Oil prices climbed to multi-year highs on Tuesday after OPEC+ producers clashed over plans to raise supply to meet rising global demand.
Brent crude hit a session high of $77.84, a level not seen since October 2018, before losing momentum and easing to trade $0.25, or 0.3%, lower at $76.91 a barrel by 1149 GMT.
US West Texas Intermediate (WTI) crude futures traded up $0.75, or 1%, at $76.91, after reaching $76.98 earlier in the session, the highest since November 2014.
Ministers from OPEC+, which groups producers from the Organisation of the Petroleum Exporting Countries (OPEC) with Russia and others, abandoned talks on Monday as negotiations failed to close divisions within the group.
No date for further talks has been announced.
The United Arab Emirates said it would go along with output increases, but rejected a separate proposal to extend curbs to end-2022 from an existing April deadline.
Some OPEC+ sources said they still believed OPEC+ would resume discussions this month and agree to pump more from August while others said current curbs might stay in place.
Goldman Sachs said the collapse of the talks has introduced uncertainty into the group’s production path, while maintaining its view of an $80 per barrel Brent price and gradual increase in output early next year.
“The differences between both parties seem surmountable as they agree on ramping up production into year-end with the still high uncertainty for 2022 oil balances making a pledge to any long-term commitment unnecessary at present,” the bank said.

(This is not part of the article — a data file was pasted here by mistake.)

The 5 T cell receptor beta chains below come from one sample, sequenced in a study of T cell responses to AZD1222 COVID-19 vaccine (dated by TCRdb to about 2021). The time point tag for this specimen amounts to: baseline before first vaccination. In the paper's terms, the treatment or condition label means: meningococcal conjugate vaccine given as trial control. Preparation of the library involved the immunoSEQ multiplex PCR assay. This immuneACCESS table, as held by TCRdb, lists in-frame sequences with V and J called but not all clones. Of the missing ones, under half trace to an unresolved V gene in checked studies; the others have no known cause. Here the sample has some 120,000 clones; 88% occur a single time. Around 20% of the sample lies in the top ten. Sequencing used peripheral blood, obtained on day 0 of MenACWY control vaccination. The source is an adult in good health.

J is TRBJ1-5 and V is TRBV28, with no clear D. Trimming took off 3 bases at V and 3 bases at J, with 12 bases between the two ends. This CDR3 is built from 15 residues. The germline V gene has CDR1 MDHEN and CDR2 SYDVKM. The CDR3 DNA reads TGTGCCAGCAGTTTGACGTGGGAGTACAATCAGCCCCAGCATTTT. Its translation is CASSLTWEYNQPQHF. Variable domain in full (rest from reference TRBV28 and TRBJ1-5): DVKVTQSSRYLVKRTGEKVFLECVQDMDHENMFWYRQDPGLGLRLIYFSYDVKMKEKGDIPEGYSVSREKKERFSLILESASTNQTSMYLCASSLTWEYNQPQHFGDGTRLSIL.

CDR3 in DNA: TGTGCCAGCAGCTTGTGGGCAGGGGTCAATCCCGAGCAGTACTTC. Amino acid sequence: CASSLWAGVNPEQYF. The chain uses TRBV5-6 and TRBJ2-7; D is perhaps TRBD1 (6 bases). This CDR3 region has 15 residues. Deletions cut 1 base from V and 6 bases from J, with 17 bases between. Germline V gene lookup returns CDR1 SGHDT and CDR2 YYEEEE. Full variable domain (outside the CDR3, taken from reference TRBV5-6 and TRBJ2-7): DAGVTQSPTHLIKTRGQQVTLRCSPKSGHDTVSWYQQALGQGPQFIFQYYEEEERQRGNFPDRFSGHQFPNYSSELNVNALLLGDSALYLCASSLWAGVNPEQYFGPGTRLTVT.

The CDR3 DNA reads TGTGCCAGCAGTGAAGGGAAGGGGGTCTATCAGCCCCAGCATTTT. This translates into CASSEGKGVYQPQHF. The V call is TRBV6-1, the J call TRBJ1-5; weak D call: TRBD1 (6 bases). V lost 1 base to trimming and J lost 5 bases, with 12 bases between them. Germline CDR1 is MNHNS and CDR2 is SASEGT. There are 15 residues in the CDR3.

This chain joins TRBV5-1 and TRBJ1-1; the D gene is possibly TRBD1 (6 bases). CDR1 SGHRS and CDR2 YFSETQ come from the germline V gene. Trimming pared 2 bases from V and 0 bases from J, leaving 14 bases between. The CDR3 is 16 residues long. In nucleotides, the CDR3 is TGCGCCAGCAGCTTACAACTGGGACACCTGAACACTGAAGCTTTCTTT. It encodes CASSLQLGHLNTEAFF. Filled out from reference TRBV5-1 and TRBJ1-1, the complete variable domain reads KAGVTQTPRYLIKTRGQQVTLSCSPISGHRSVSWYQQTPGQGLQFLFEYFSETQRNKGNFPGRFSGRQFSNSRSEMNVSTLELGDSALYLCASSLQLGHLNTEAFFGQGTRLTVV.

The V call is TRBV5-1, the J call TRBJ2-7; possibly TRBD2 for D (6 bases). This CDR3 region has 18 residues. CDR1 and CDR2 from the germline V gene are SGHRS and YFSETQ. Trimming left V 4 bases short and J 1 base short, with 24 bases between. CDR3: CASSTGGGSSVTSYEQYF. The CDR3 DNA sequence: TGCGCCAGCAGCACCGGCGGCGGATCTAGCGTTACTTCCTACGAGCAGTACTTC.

The Biden administration is pushing for a compromise solution in the talks, a White House spokesperson said on Monday.
“We are not a party to these talks, but administration officials have been engaged with relevant capitals to urge a compromise solution that will allow proposed production increases to move forward,” the spokesperson said.
Iraqi Oil Minister Ihsan Abdul Jabbar said on Monday that his country does not want to see oil prices soaring above current levels and that he hoped that within 10 days a date would be set for a new OPEC+ meeting.
In a sign of a tightening market, top oil exporter Saudi Arabia raised the August official selling prices of all crude grades it sells to Asia, the country’s state oil producer Aramco said on Tuesday.